MURRAY – According to the American Red Cross, the need for blood and platelet donations are higher than ever, and said that there is an emergency shortage. 

Sherri McKinney, the American Red Cross Tennessee Region regional director of communications, said that the shortage began in May and has only gotten worse. A press release sent out by ARC stated that they need to collect 10,000 additional blood products each week over the next month to meet hospital and patient needs.

“(There) is such a critical need and an emergency need right now,” McKinney said. “It doesn’t matter what type of blood you have. If you have O+ or O- blood, we definitely need those people to donate. The 0- folks can give to anybody and 0+ can give to just about anybody.”

She also said that, along with different blood types, people with different ethnicities also need to donate. For example, people of color are in dire need to donate because only people with the sickle cell trait can receive donations from someone who carries that trait. McKinney said that even before COVID, the number of people who donated with sickle cell was always low. 

McKinney speculates that the need for blood was not high when COVID hit because there was a sense of desperation and people wanting to help, along with the need for COVID positive antibodies. She said that they no longer need those antibodies and with the world opening back up and people traveling, donating is not on their mind.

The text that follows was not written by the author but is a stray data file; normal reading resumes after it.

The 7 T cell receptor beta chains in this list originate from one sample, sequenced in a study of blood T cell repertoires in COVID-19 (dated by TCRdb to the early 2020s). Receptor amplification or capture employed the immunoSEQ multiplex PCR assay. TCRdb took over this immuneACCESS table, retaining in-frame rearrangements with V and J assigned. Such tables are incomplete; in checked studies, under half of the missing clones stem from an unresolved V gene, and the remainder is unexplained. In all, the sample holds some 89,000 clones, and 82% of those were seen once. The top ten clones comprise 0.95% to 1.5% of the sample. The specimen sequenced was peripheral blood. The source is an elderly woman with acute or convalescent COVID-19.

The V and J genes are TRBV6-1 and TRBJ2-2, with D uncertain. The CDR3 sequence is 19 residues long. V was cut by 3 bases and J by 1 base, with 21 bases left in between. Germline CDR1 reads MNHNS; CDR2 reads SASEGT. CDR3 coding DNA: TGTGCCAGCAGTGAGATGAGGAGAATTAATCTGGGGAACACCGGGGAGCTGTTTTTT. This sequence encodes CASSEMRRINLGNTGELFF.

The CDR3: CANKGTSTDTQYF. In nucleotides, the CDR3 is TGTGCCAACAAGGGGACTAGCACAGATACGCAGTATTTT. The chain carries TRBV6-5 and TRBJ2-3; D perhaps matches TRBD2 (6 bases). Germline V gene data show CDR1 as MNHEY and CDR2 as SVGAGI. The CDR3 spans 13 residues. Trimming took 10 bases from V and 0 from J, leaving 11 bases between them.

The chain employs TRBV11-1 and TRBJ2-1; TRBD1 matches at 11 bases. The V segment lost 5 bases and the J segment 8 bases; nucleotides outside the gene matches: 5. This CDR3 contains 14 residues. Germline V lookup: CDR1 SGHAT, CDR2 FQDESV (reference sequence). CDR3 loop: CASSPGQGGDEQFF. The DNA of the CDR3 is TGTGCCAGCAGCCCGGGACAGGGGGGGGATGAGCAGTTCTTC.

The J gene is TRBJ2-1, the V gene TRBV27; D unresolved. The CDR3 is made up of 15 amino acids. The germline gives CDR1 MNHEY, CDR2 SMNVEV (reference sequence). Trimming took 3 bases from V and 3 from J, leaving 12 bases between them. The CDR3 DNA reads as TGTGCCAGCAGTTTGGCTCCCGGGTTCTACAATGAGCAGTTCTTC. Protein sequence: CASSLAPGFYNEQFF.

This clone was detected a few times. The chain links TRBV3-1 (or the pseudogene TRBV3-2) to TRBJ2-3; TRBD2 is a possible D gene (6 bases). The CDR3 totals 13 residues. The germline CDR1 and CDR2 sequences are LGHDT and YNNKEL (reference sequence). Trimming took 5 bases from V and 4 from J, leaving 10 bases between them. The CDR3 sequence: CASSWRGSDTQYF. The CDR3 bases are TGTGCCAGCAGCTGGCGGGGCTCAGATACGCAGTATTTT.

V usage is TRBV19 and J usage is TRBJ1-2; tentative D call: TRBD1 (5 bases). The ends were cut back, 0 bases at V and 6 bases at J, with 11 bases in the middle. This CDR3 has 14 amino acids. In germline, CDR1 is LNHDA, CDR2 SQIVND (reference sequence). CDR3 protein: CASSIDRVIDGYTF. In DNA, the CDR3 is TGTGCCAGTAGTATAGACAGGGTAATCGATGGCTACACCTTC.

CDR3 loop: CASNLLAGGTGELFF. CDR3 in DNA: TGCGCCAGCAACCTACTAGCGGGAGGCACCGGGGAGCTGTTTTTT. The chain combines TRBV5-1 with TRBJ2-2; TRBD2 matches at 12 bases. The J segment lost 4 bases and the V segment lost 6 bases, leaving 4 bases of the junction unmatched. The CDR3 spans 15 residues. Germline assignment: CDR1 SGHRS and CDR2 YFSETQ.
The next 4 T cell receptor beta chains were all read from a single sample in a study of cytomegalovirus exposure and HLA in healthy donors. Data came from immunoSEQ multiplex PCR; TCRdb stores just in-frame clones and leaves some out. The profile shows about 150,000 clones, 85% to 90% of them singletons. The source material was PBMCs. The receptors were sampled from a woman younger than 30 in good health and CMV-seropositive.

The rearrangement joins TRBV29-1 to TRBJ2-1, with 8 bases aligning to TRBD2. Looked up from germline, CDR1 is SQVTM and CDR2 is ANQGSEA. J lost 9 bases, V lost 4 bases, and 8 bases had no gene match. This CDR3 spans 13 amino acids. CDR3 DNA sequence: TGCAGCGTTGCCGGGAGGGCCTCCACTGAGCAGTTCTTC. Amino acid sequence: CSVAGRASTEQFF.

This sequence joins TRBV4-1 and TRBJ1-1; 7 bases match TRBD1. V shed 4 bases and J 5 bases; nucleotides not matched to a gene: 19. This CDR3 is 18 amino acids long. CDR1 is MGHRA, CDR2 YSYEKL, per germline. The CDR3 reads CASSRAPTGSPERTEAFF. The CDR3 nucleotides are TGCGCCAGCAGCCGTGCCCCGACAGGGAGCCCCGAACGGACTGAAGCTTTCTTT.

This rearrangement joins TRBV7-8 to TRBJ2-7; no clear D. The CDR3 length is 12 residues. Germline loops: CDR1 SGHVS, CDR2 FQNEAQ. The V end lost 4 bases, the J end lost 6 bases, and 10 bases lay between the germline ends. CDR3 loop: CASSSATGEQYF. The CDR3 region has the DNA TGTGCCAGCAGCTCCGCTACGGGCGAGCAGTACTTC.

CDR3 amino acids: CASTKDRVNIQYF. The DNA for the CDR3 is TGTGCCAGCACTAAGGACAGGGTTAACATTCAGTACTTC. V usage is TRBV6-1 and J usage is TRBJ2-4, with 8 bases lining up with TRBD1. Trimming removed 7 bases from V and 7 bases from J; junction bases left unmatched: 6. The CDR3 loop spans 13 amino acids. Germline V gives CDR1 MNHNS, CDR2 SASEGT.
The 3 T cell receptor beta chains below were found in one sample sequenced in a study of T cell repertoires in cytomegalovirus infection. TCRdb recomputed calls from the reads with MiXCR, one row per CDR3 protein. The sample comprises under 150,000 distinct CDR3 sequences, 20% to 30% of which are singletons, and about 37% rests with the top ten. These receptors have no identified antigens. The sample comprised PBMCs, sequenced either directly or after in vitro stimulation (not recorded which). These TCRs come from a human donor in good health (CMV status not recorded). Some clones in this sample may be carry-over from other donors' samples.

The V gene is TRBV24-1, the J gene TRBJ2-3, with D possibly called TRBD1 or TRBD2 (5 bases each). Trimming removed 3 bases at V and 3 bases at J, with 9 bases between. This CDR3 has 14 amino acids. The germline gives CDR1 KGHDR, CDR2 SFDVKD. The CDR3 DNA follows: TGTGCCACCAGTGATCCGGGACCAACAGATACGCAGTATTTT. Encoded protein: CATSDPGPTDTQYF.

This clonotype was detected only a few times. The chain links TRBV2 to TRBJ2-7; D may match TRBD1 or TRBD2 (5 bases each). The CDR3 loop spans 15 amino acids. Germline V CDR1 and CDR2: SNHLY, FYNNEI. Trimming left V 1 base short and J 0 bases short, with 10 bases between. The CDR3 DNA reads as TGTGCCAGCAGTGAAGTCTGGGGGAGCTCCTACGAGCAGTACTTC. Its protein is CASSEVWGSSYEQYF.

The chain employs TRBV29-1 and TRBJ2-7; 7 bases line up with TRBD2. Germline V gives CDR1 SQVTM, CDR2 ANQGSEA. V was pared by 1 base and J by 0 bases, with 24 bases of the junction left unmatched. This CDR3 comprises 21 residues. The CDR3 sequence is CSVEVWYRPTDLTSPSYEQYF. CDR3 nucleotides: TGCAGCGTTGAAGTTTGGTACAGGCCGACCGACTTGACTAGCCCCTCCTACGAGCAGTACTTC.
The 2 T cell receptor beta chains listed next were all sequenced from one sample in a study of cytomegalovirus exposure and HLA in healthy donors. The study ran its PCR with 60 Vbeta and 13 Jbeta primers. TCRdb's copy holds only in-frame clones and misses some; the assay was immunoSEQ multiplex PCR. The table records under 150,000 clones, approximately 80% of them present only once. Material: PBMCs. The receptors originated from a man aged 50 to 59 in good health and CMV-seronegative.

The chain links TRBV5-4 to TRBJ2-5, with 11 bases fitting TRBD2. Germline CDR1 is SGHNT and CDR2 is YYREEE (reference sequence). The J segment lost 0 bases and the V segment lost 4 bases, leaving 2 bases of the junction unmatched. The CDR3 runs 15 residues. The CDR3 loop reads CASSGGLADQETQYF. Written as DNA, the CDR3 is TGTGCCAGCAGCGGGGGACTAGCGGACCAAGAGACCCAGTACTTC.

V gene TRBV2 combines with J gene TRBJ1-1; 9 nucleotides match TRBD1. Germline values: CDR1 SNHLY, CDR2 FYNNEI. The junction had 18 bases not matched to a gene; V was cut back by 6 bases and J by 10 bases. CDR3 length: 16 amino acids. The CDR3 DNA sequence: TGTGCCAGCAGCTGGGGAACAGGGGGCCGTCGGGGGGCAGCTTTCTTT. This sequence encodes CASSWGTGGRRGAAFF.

Even though Murray-Calloway County Hospital has its own blood center, McKkinney said it is still not enough. 

“The need is so critical, we can’t rely on our hospitals just to supply their own blood, it’s not going to happen,” McKinney said. “Eighty percent of the blood that we collect is coming from drives. Community blood drives, where people step up and say, ‘how can we help?’ We have also seen that decline. When the colleges and the high school closed, those were our biggest collection sites. When they closed it really hurt blood collections in the United States because there were nowhere to have (drives).”

McKinney said that any organization within a community can contact their regional Red Cross Center or state Red Cross Center and ask to put on a drive. 

An example that KcKinney gave to put into perspective how critical the situation is, is that during the shooting that took place at a Kroger in Memphis, Tennessee, there was just enough blood for the victims. She also said that surgeries are being moved because there is not enough blood and, if there happens to be a disaster or multiple traumas in a day that requires blood, there is a very real possibility that there will not be enough.

McKinney said that people who are vaccinated can still donate, but they will have to know what kind of vaccination they received. 

“When you hear the American Red Cross say there is a shortage, it is a concern.”